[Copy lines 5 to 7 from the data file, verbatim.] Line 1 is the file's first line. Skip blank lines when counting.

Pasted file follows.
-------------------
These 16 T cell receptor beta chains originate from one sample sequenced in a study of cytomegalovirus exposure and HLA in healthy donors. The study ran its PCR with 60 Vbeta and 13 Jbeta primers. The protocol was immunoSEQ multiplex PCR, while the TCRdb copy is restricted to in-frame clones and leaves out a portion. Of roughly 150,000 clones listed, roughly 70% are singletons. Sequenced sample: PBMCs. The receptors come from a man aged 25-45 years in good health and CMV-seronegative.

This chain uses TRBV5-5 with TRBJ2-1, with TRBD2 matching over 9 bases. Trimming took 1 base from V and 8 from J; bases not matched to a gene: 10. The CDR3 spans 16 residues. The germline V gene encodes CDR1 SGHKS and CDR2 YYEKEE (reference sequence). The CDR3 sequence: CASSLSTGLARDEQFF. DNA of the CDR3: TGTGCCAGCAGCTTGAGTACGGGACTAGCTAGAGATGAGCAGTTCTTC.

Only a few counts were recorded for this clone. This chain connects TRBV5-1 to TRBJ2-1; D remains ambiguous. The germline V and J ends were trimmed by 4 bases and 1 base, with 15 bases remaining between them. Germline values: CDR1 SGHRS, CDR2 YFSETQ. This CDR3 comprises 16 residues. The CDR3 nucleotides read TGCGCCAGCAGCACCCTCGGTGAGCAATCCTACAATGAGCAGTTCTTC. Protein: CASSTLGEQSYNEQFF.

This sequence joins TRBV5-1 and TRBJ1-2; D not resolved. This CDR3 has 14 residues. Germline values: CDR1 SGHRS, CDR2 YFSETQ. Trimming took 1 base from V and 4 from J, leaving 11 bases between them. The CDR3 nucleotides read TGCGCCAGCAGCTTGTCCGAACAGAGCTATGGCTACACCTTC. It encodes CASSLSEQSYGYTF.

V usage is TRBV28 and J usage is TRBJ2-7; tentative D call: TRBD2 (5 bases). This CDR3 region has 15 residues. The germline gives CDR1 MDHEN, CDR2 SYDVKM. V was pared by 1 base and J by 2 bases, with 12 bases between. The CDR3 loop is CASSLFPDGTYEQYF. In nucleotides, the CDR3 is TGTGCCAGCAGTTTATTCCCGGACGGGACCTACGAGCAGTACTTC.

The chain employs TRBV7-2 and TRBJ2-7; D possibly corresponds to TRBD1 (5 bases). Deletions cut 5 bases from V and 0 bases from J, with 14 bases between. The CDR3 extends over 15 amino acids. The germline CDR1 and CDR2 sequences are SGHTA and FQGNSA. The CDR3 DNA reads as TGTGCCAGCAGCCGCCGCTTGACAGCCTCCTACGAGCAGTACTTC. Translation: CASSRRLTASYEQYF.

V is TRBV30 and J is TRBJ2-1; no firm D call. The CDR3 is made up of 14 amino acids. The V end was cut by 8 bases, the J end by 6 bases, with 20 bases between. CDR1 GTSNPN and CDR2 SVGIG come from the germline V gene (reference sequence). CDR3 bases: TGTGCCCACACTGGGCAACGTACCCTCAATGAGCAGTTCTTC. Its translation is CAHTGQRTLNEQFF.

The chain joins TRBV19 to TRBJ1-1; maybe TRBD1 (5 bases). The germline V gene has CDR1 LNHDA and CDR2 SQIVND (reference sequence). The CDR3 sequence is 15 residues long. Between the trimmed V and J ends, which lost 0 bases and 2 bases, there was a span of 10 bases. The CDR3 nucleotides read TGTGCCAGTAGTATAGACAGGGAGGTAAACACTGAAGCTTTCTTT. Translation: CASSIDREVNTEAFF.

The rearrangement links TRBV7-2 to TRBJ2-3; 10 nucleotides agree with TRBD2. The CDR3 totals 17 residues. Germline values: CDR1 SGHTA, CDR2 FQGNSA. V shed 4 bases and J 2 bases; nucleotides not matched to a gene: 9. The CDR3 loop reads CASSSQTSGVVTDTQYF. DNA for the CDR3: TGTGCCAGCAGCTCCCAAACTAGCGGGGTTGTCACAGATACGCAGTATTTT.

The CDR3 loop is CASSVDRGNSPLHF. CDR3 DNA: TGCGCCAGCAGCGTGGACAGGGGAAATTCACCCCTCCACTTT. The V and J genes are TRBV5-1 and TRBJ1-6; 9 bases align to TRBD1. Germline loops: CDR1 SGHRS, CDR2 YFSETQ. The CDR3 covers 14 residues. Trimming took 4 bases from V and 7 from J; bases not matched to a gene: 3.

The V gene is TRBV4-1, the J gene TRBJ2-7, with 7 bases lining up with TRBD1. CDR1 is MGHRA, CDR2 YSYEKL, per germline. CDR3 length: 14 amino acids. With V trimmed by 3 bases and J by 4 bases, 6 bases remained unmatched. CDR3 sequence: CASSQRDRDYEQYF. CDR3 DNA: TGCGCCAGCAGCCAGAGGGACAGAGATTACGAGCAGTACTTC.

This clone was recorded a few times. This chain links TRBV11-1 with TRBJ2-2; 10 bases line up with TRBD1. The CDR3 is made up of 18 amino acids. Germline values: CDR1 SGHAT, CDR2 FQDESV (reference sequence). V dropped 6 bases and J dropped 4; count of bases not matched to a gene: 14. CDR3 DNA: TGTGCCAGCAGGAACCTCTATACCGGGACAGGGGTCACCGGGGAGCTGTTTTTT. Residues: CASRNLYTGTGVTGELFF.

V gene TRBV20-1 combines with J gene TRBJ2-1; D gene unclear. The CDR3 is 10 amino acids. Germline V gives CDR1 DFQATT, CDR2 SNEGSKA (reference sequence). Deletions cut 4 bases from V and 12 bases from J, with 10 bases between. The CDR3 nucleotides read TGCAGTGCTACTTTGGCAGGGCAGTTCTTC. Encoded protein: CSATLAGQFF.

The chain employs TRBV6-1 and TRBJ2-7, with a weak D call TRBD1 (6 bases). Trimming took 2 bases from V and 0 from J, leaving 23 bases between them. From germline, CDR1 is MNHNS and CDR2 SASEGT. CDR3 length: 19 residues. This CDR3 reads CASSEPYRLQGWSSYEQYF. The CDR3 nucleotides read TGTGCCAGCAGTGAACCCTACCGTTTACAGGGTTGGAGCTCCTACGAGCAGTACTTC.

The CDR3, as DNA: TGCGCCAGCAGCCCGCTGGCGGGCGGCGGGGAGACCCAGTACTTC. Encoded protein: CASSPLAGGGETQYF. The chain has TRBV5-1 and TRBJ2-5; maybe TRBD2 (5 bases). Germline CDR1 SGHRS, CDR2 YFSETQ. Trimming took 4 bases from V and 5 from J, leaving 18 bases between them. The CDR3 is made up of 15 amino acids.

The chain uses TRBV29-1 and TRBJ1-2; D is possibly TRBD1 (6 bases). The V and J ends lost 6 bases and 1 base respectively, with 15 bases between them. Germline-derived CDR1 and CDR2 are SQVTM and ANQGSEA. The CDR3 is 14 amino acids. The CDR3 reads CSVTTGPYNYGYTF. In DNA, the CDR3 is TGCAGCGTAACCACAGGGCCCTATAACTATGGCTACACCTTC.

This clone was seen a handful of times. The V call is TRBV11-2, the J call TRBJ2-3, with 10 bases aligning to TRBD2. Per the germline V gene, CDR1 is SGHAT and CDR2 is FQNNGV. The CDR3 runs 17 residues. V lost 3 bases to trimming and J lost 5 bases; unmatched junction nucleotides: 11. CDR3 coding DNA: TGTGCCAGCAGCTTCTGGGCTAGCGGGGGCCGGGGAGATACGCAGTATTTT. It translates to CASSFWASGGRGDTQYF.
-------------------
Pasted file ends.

V usage is TRBV28 and J usage is TRBJ2-7; tentative D call: TRBD2 (5 bases). This CDR3 region has 15 residues. The germline gives CDR1 MDHEN, CDR2 SYDVKM. V was pared by 1 base and J by 2 bases, with 12 bases between. The CDR3 loop is CASSLFPDGTYEQYF. In nucleotides, the CDR3 is TGTGCCAGCAGTTTATTCCCGGACGGGACCTACGAGCAGTACTTC.

The chain employs TRBV7-2 and TRBJ2-7; D possibly corresponds to TRBD1 (5 bases). Deletions cut 5 bases from V and 0 bases from J, with 14 bases between. The CDR3 extends over 15 amino acids. The germline CDR1 and CDR2 sequences are SGHTA and FQGNSA. The CDR3 DNA reads as TGTGCCAGCAGCCGCCGCTTGACAGCCTCCTACGAGCAGTACTTC. Translation: CASSRRLTASYEQYF.

V is TRBV30 and J is TRBJ2-1; no firm D call. The CDR3 is made up of 14 amino acids. The V end was cut by 8 bases, the J end by 6 bases, with 20 bases between. CDR1 GTSNPN and CDR2 SVGIG come from the germline V gene (reference sequence). CDR3 bases: TGTGCCCACACTGGGCAACGTACCCTCAATGAGCAGTTCTTC. Its translation is CAHTGQRTLNEQFF.